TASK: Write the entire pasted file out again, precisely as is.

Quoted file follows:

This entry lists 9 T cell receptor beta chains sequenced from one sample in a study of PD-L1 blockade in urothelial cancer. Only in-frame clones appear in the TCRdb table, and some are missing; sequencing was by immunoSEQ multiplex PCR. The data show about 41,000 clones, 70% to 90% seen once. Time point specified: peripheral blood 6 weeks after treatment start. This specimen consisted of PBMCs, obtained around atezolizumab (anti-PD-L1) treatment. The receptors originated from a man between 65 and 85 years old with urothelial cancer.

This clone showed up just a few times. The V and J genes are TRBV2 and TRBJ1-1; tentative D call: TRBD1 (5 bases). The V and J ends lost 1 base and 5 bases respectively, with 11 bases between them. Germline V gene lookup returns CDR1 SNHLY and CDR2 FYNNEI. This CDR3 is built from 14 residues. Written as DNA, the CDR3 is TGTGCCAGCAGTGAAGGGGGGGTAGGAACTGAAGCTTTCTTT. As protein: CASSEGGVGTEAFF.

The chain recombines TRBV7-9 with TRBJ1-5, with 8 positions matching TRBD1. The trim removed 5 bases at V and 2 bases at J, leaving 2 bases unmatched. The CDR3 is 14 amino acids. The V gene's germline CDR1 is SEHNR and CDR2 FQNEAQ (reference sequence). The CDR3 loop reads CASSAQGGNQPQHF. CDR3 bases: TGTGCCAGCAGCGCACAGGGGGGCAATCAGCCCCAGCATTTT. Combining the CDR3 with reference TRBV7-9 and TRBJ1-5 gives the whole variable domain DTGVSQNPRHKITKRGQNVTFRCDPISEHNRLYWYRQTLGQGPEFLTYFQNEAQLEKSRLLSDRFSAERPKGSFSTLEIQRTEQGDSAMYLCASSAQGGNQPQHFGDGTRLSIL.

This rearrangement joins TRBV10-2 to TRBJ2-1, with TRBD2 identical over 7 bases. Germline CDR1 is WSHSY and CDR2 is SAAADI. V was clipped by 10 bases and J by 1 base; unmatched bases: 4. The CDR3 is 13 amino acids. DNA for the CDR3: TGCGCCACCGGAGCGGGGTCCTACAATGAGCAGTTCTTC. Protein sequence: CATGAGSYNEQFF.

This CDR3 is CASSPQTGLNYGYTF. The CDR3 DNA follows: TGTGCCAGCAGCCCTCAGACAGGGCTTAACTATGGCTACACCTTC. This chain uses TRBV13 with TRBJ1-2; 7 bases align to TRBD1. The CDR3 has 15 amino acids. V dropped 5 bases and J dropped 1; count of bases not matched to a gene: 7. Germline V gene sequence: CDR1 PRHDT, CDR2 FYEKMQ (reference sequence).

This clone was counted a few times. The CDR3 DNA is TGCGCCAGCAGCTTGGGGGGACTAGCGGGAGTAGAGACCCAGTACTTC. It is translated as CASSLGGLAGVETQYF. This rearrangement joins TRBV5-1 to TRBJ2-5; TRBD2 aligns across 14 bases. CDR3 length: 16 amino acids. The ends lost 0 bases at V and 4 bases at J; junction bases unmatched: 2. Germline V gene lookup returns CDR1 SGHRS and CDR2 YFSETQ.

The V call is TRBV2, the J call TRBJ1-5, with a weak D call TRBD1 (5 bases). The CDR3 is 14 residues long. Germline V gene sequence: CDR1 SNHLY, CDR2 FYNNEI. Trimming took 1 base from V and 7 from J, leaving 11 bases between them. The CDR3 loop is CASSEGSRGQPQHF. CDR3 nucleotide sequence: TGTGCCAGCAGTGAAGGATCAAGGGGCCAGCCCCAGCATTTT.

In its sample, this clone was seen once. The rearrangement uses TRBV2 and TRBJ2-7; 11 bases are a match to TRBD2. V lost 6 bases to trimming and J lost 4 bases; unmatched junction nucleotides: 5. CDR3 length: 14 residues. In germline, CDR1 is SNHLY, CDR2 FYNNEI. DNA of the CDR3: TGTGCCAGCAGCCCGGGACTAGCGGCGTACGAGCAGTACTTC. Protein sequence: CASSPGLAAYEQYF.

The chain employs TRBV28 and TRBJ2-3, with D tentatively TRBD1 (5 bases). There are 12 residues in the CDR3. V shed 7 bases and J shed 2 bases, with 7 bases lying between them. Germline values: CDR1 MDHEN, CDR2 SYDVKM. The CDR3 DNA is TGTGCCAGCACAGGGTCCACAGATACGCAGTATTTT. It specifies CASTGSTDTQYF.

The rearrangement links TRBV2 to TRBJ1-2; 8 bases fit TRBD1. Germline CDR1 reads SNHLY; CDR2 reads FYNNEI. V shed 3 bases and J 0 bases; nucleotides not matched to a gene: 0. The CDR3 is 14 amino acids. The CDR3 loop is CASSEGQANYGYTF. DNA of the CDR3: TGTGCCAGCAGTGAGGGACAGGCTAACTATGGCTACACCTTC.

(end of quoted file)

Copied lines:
This entry lists 9 T cell receptor beta chains sequenced from one sample in a study of PD-L1 blockade in urothelial cancer. Only in-frame clones appear in the TCRdb table, and some are missing; sequencing was by immunoSEQ multiplex PCR. The data show about 41,000 clones, 70% to 90% seen once. Time point specified: peripheral blood 6 weeks after treatment start. This specimen consisted of PBMCs, obtained around atezolizumab (anti-PD-L1) treatment. The receptors originated from a man between 65 and 85 years old with urothelial cancer.

This clone showed up just a few times. The V and J genes are TRBV2 and TRBJ1-1; tentative D call: TRBD1 (5 bases). The V and J ends lost 1 base and 5 bases respectively, with 11 bases between them. Germline V gene lookup returns CDR1 SNHLY and CDR2 FYNNEI. This CDR3 is built from 14 residues. Written as DNA, the CDR3 is TGTGCCAGCAGTGAAGGGGGGGTAGGAACTGAAGCTTTCTTT. As protein: CASSEGGVGTEAFF.

The chain recombines TRBV7-9 with TRBJ1-5, with 8 positions matching TRBD1. The trim removed 5 bases at V and 2 bases at J, leaving 2 bases unmatched. The CDR3 is 14 amino acids. The V gene's germline CDR1 is SEHNR and CDR2 FQNEAQ (reference sequence). The CDR3 loop reads CASSAQGGNQPQHF. CDR3 bases: TGTGCCAGCAGCGCACAGGGGGGCAATCAGCCCCAGCATTTT. Combining the CDR3 with reference TRBV7-9 and TRBJ1-5 gives the whole variable domain DTGVSQNPRHKITKRGQNVTFRCDPISEHNRLYWYRQTLGQGPEFLTYFQNEAQLEKSRLLSDRFSAERPKGSFSTLEIQRTEQGDSAMYLCASSAQGGNQPQHFGDGTRLSIL.

This rearrangement joins TRBV10-2 to TRBJ2-1, with TRBD2 identical over 7 bases. Germline CDR1 is WSHSY and CDR2 is SAAADI. V was clipped by 10 bases and J by 1 base; unmatched bases: 4. The CDR3 is 13 amino acids. DNA for the CDR3: TGCGCCACCGGAGCGGGGTCCTACAATGAGCAGTTCTTC. Protein sequence: CATGAGSYNEQFF.

This CDR3 is CASSPQTGLNYGYTF. The CDR3 DNA follows: TGTGCCAGCAGCCCTCAGACAGGGCTTAACTATGGCTACACCTTC. This chain uses TRBV13 with TRBJ1-2; 7 bases align to TRBD1. The CDR3 has 15 amino acids. V dropped 5 bases and J dropped 1; count of bases not matched to a gene: 7. Germline V gene sequence: CDR1 PRHDT, CDR2 FYEKMQ (reference sequence).

This clone was counted a few times. The CDR3 DNA is TGCGCCAGCAGCTTGGGGGGACTAGCGGGAGTAGAGACCCAGTACTTC. It is translated as CASSLGGLAGVETQYF. This rearrangement joins TRBV5-1 to TRBJ2-5; TRBD2 aligns across 14 bases. CDR3 length: 16 amino acids. The ends lost 0 bases at V and 4 bases at J; junction bases unmatched: 2. Germline V gene lookup returns CDR1 SGHRS and CDR2 YFSETQ.

The V call is TRBV2, the J call TRBJ1-5, with a weak D call TRBD1 (5 bases). The CDR3 is 14 residues long. Germline V gene sequence: CDR1 SNHLY, CDR2 FYNNEI. Trimming took 1 base from V and 7 from J, leaving 11 bases between them. The CDR3 loop is CASSEGSRGQPQHF. CDR3 nucleotide sequence: TGTGCCAGCAGTGAAGGATCAAGGGGCCAGCCCCAGCATTTT.

In its sample, this clone was seen once. The rearrangement uses TRBV2 and TRBJ2-7; 11 bases are a match to TRBD2. V lost 6 bases to trimming and J lost 4 bases; unmatched junction nucleotides: 5. CDR3 length: 14 residues. In germline, CDR1 is SNHLY, CDR2 FYNNEI. DNA of the CDR3: TGTGCCAGCAGCCCGGGACTAGCGGCGTACGAGCAGTACTTC. Protein sequence: CASSPGLAAYEQYF.

The chain employs TRBV28 and TRBJ2-3, with D tentatively TRBD1 (5 bases). There are 12 residues in the CDR3. V shed 7 bases and J shed 2 bases, with 7 bases lying between them. Germline values: CDR1 MDHEN, CDR2 SYDVKM. The CDR3 DNA is TGTGCCAGCACAGGGTCCACAGATACGCAGTATTTT. It specifies CASTGSTDTQYF.

The rearrangement links TRBV2 to TRBJ1-2; 8 bases fit TRBD1. Germline CDR1 reads SNHLY; CDR2 reads FYNNEI. V shed 3 bases and J 0 bases; nucleotides not matched to a gene: 0. The CDR3 is 14 amino acids. The CDR3 loop is CASSEGQANYGYTF. DNA of the CDR3: TGTGCCAGCAGTGAGGGACAGGCTAACTATGGCTACACCTTC.